By William L. Kovacs
This question was first asked at the Constitutional Convention.
While there is the occasional politician who asks it during a campaign, the question is mostly rhetorical. Our politicians really do not want a response since it is clear that our government today is formed for politicians and political parties to control the resources of the nation. What’s worse is that we are accepting of a government that now views itself as our principal; not our agent.
We have allowed our federal government to grow from one of limited powers to one of massive power that occupies almost every cavity of human existence. It is a government that cannot pass necessary appropriation bills, control its debt, or even determine when it is appropriate to declare war.
We give our government $4 trillion a year to operate, but it is never enough. We now have $22 trillion of debt, which is about $64,000 of debt for every person in the nation, including infants born today. Each person’s share of the debt increases by $3,000 for every additional trillion dollars of debt.
At what point will our debt put us into involuntary servitude to the federal government? Another rhetorical question since our government views taxes as an obligation of citizenship.
Since “We the People” bear the blame for allowing this reversal of roles to occur, it is our duty to fix the situation. We owe this to posterity. But how? Reading a newspaper, or listening to the media or politicians or surfing the web; there is only negative chatter, personal attacks, and many factual inaccuracies. There is rarely a discussion of how to address these issues and when.
In my opinion articles, I promise never to complain about an issue without at least discussing ways to address it. In future pieces, I will talk about one issue at a time and offer solutions to address that issue. For now, let me offer a few general suggestions.
First, we don’t expect enough from our elected representatives. They may be politicians but we must mandate they be trustees.
In James Madison’s “The Federalist 46,” he argued that the federal and state governments are in fact trustees of the people; not some amorphous entity called a “government”. Since government only operates through people, it is our representatives who must be the trustees.
Each trustee owes its duty of loyalty to the Constitution and to the branch of government in which they serve. Such loyalty cannot be divided, nor can the trustee put personal or political benefit before that of the beneficiary. By acting with loyalty to the institution in which they serve, each elected official will ensure there is a real separation of powers within our government. This protects us from tyranny, big government, and preserves liberty.
Action: Demand elected officials publicly pledge to serve as trustees of the Constitution, not handmaidens of a political party. Breach of the pledge establishes a violation of their oath to support the Constitution.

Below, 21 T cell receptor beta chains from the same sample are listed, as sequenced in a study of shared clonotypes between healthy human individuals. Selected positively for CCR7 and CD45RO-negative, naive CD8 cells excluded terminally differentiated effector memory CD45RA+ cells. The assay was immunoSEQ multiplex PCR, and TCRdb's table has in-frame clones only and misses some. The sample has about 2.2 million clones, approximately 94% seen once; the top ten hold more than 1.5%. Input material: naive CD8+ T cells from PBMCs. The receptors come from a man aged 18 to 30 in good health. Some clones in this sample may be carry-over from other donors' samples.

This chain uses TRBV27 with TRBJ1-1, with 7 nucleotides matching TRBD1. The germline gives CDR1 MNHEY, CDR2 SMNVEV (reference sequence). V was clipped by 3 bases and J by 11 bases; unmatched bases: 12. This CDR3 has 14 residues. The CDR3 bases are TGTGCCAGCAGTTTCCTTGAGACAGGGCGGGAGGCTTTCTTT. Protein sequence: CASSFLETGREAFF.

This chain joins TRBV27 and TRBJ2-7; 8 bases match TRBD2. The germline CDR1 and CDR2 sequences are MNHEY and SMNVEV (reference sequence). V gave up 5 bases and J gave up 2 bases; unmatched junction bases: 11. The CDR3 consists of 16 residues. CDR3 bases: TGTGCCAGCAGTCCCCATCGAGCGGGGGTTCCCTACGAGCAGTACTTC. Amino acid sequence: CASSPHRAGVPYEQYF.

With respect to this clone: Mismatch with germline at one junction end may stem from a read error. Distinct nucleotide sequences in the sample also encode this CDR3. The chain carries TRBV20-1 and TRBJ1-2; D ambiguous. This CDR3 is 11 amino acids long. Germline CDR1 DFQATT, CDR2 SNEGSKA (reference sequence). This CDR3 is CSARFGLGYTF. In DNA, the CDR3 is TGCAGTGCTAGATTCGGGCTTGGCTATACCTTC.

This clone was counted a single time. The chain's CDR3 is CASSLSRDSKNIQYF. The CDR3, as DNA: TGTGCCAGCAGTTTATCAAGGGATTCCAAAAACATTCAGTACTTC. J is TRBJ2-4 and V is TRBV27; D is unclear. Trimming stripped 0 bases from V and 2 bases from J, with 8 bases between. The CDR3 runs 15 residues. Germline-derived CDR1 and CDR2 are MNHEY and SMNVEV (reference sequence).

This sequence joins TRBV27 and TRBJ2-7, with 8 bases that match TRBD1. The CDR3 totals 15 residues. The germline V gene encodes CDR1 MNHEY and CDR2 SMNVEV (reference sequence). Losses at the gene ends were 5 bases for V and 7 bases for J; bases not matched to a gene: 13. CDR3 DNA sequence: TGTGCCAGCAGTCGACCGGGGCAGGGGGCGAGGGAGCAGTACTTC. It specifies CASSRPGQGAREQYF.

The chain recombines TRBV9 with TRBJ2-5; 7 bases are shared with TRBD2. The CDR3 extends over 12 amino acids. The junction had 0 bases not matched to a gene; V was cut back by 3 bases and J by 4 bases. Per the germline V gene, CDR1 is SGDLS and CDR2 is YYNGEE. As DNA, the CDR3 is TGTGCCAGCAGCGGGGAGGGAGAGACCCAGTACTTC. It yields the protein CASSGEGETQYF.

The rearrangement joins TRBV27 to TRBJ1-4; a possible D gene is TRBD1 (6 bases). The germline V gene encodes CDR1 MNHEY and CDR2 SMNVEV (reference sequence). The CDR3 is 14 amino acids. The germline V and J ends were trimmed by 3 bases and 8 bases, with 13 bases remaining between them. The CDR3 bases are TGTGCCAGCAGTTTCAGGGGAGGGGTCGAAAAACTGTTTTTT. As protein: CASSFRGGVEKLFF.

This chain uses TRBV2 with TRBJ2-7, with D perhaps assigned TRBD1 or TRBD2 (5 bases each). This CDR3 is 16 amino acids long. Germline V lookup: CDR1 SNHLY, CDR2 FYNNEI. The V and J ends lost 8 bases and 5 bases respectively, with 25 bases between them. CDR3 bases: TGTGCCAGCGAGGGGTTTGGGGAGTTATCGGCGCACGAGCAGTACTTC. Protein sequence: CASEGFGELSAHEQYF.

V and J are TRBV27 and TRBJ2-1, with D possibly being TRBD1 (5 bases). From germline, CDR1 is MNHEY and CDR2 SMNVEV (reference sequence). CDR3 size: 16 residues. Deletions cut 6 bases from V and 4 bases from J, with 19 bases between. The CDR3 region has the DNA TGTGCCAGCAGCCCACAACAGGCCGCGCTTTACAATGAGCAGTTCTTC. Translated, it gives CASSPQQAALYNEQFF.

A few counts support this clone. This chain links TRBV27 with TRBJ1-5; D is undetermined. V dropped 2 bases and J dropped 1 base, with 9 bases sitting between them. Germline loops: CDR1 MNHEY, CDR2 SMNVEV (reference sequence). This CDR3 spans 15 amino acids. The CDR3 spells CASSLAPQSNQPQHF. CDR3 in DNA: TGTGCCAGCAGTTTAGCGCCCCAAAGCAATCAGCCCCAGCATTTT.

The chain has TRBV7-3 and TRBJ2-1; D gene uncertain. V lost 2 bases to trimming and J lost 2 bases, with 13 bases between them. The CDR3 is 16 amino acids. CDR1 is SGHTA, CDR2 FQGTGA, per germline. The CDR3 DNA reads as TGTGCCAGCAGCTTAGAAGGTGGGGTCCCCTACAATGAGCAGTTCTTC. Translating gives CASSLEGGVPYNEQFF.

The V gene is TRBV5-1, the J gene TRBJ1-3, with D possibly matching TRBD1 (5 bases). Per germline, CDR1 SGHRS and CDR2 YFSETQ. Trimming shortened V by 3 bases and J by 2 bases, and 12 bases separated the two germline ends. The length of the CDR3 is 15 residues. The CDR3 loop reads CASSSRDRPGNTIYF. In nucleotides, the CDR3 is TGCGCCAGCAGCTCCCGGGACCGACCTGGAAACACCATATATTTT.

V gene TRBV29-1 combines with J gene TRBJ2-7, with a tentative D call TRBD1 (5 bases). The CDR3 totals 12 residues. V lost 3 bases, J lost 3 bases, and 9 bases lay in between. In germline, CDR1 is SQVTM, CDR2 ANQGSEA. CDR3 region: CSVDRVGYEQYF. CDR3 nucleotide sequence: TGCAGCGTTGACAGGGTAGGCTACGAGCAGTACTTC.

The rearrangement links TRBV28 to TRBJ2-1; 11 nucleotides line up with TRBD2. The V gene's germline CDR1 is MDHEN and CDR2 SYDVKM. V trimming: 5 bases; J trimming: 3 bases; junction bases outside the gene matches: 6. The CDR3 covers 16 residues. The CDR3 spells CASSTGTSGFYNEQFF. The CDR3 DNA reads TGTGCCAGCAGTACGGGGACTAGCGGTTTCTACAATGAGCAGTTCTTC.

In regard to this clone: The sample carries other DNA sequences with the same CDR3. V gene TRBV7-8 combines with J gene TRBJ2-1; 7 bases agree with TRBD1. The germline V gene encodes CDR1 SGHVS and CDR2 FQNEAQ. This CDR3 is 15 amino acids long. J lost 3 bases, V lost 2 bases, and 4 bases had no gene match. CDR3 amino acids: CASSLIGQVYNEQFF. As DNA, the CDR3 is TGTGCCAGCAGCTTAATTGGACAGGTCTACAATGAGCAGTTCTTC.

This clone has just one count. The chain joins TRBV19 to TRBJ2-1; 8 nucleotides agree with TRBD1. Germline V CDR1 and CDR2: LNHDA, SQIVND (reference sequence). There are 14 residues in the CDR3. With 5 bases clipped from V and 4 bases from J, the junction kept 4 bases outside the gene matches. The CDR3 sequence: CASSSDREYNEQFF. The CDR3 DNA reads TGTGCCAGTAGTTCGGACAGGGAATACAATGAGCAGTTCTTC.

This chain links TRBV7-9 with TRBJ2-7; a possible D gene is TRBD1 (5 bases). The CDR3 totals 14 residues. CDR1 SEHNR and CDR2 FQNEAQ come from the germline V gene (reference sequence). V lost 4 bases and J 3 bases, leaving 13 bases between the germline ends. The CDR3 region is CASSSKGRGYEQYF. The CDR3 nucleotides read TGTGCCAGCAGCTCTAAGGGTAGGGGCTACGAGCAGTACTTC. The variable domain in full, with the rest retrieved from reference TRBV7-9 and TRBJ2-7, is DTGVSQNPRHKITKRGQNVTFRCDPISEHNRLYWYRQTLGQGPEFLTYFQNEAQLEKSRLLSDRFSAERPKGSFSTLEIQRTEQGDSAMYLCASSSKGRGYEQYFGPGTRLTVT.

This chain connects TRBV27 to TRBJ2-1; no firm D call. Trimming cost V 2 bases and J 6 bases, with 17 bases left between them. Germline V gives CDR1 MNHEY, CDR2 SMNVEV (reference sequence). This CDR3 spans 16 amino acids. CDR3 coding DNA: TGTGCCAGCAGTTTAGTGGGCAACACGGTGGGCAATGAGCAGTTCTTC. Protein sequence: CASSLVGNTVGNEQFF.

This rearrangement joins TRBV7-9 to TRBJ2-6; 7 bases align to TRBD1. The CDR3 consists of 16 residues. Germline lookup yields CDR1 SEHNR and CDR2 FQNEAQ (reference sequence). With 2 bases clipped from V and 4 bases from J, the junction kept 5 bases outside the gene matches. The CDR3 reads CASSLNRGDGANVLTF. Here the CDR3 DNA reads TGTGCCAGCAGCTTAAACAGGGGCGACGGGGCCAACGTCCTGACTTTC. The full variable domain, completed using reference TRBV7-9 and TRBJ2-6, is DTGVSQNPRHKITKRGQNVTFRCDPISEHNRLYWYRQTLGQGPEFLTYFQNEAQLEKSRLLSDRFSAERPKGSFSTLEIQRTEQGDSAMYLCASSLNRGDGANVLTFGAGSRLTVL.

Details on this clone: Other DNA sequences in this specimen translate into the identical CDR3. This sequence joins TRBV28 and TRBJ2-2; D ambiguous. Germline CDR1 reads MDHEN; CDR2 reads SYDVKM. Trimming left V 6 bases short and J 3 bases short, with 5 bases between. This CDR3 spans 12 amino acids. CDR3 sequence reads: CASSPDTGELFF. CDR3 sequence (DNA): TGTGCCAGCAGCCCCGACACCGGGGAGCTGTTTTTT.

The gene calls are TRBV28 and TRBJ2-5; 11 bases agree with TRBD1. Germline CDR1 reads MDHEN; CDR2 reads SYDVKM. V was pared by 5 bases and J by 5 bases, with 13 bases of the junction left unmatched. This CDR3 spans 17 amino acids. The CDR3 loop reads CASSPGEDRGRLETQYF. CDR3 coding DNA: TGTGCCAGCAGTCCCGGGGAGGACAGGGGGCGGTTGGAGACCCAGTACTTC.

Second, we must all remember that political parties are nothing more than associations of individuals organized to take control of government, our resources and liberty. Why should two associations of individuals (i.e. Republicans and Democrats) be able to manipulate the laws of the nation to allow them control of our government?
Action: Demand a public commitment from elected officials to speak out against political parties, which game the voting process and limit who can represent citizens by constantly filing lawsuits or initiating party-centric legislation to deny independent and smaller party candidates a place on the ballot.
Third, Article I of our Constitution provides that “All legislative Powers herein granted shall be vested in a Congress…” Unfortunately, over the last eighty-five years, Congress has delegated to the executive the power to fill in the blanks in the broad and vague laws it passed. This gives the executive the power to make, by regulation, many of the laws of the nation.
In addition, the lower courts, through the use of nationwide injunctions, make national policy through court order. Other than the Supreme Court, the lower courts are creatures of Congress. While Congress has not granted the lower courts specific power to issue nationwide injunctions, Congress has stood silently by as the lower federal courts act as super-legislatures.
Action: Congress must reclaim from the executive and the courts its full Article I power. It must clearly legislate the return of such powers. If the executive vetoes these enactments and Congress cannot override the veto, they must use their exclusive control over the appropriations process to return the nation to one of separation of powers between the branches of government.
Citizens have options for reclaiming our government from the politicians. We need to start using them.
William L. Kovacs is the author of Reform the Kakistocracy: Rule by the Least Able or Least Principled Citizens. He held senior level policy positions in a national business association, on Capitol Hill, as a partner in DC law firms, participated in hundreds of federal rulemakings and testified before Congress numerous times. Follow him @WilliamLKovacs